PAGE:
Dr. Stephen J. Mecca ’64 & ’66G, professor of physics, is executive director of the Global Sustainable Aid Project, founded in 2007 by his granddaughter, Hannah Davis. The nonprofit works on a variety of projects, ranging from sanitation to education and technology, to improve the lives of people in the West African nation.
Most of those projects are developed and tested by students in Mecca’s lab on the first floor of Albertus Magnus Hall. They call it S-Lab — for science, service, sanitation, sustainability, solutions, study, and systems — all terms that factor in its work.
Each year, Mecca travels to Ghana to implement new projects and to check on the progress of others. Students from PC and other colleges have accompanied him in the past, including Cornell University, The Cooper Union, and the University of Florida. Once in Ghana, they are joined by students from the University of Ghana and Ashesi University. The six students who joined Mecca for a 25-day visit in 2014 represented the largest contingent ever from PC. They earned course credit for their participation, and three of them received study abroad scholarships to make the trip affordable through PC’s agreement with Santander, N.A.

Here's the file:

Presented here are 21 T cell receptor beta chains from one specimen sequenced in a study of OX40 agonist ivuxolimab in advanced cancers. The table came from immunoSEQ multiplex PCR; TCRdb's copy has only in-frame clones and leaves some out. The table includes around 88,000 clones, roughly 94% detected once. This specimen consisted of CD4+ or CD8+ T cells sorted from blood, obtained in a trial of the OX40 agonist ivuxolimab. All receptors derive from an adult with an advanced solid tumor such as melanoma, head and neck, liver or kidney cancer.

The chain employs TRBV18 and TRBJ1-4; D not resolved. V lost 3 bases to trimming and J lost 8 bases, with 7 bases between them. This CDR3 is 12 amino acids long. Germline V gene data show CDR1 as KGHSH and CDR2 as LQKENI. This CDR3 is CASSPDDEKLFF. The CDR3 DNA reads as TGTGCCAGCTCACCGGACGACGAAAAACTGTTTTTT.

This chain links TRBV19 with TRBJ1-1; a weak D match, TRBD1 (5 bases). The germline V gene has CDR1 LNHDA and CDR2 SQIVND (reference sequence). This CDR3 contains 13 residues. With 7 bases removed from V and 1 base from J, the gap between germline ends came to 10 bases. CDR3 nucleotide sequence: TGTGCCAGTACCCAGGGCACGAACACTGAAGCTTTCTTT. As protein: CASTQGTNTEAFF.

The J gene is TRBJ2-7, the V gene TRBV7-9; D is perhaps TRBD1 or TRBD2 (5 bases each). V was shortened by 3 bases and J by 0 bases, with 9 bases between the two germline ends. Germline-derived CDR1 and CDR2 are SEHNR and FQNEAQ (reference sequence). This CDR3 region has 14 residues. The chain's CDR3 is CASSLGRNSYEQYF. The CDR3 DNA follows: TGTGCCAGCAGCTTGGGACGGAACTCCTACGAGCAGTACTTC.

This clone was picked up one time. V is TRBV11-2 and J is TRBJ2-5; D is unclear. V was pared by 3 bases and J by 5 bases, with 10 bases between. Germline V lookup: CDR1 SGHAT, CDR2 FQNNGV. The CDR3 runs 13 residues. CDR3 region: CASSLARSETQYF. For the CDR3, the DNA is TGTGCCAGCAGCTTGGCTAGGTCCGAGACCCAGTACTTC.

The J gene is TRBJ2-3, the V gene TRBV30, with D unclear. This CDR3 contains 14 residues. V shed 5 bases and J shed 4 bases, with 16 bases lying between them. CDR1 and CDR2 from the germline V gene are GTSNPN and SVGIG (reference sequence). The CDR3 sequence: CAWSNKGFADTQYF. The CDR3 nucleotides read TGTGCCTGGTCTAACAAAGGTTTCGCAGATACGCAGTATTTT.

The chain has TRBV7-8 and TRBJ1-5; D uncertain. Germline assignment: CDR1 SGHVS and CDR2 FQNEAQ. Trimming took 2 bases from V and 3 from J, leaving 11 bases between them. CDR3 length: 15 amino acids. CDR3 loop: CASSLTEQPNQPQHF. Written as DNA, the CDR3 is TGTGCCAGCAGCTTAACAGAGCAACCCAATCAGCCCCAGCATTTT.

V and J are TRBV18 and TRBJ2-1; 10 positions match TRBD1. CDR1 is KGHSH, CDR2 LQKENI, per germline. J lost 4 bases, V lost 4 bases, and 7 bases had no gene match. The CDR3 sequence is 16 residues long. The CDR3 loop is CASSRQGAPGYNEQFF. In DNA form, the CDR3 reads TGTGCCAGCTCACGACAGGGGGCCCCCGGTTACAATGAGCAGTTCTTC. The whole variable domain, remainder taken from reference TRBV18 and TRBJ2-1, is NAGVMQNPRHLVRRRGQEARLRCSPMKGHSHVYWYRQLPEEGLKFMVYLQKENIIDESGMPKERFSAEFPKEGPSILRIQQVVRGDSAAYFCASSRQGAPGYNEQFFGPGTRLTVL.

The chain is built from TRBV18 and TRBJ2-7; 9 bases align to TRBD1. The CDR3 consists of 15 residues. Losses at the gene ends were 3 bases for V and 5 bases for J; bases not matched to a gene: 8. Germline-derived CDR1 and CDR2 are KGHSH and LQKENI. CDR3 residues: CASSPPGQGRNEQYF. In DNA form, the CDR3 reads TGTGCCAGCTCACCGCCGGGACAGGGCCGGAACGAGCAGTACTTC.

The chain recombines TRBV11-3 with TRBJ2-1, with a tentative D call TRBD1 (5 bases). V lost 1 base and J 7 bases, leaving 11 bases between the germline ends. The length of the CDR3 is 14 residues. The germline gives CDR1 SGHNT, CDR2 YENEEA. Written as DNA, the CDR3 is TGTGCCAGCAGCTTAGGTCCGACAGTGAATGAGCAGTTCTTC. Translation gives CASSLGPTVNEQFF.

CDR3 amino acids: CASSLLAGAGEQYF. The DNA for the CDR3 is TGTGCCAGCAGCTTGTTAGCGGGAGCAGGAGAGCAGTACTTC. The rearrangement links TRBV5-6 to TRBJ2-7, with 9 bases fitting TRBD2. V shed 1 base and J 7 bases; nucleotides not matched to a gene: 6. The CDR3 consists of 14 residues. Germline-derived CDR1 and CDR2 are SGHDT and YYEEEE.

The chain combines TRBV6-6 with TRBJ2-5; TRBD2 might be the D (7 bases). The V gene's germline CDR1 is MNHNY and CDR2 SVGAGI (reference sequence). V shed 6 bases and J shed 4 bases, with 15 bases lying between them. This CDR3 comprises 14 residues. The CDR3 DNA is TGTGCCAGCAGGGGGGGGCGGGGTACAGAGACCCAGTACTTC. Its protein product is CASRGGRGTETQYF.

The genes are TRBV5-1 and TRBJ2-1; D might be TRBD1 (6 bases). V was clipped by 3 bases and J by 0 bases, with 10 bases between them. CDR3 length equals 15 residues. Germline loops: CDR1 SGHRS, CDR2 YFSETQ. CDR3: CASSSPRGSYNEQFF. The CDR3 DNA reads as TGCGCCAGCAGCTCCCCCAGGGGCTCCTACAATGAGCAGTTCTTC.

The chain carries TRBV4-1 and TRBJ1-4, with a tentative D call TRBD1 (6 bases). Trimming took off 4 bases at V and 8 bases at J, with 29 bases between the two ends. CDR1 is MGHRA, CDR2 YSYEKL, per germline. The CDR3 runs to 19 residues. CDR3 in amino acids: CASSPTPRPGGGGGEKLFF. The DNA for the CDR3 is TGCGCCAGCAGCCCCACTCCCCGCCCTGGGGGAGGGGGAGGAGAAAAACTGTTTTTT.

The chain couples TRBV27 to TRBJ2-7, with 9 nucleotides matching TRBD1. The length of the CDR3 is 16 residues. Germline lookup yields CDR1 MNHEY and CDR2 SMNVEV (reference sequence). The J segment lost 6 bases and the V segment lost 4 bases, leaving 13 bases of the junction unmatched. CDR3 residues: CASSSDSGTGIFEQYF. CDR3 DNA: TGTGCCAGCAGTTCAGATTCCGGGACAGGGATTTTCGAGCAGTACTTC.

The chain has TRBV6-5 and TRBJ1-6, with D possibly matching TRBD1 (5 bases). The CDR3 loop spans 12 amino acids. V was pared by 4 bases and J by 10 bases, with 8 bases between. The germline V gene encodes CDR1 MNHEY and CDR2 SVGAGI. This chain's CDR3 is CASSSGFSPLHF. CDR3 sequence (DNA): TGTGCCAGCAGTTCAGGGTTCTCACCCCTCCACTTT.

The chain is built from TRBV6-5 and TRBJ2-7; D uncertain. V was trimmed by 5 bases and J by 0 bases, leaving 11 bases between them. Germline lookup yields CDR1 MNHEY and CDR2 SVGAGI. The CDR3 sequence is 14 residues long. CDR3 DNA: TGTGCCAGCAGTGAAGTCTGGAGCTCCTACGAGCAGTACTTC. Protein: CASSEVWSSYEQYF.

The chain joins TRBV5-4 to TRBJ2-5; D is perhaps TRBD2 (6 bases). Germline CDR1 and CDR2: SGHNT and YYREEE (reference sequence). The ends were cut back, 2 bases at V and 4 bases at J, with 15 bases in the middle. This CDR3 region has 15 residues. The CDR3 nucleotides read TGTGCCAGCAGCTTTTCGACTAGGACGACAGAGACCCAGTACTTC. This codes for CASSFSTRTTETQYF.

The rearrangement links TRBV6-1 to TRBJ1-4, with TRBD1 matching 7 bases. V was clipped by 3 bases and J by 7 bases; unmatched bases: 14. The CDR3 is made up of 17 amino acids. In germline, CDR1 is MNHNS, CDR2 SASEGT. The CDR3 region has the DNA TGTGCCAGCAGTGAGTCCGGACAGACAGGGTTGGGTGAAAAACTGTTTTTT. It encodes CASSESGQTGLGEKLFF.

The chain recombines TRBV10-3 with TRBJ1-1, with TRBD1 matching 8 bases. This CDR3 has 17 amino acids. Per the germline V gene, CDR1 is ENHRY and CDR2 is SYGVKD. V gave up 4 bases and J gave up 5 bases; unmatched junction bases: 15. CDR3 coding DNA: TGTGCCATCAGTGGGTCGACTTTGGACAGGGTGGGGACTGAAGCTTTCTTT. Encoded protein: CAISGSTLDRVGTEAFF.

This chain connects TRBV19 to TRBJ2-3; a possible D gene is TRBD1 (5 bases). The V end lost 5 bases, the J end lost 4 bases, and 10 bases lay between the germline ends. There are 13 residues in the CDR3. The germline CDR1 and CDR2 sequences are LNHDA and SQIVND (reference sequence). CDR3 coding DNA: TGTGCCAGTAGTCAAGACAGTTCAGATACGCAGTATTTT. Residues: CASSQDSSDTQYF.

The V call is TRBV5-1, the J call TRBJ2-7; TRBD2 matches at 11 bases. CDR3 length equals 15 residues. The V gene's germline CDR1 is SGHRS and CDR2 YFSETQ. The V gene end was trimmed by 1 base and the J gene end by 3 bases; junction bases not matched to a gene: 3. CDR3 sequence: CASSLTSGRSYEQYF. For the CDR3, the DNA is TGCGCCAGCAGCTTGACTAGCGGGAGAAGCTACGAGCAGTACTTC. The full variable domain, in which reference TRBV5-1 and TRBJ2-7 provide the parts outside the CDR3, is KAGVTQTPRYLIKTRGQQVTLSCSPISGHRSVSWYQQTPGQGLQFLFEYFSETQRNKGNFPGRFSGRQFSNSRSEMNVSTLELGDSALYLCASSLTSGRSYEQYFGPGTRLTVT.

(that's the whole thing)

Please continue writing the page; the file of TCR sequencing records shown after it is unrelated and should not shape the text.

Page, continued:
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In taking advantage of the opportunity to author a national report with two health policy and management professors at Providence College, Danielle Waldron ’15 (Taunton, Mass.) discovered a new direction in her career field.
The report focused on New Hampshire maintaining the state’s regulation of the health insurance marketplace by keeping local control over ACA education and outreach initiatives. In 2014, New Hampshire endorsed a “private option,” allowing the state to purchase private insurance with federal funds. This approach was unique to New Hampshire because, while many states remain deadlocked, this compromise demonstrated that bipartisan collaboration is possible, the authors wrote.
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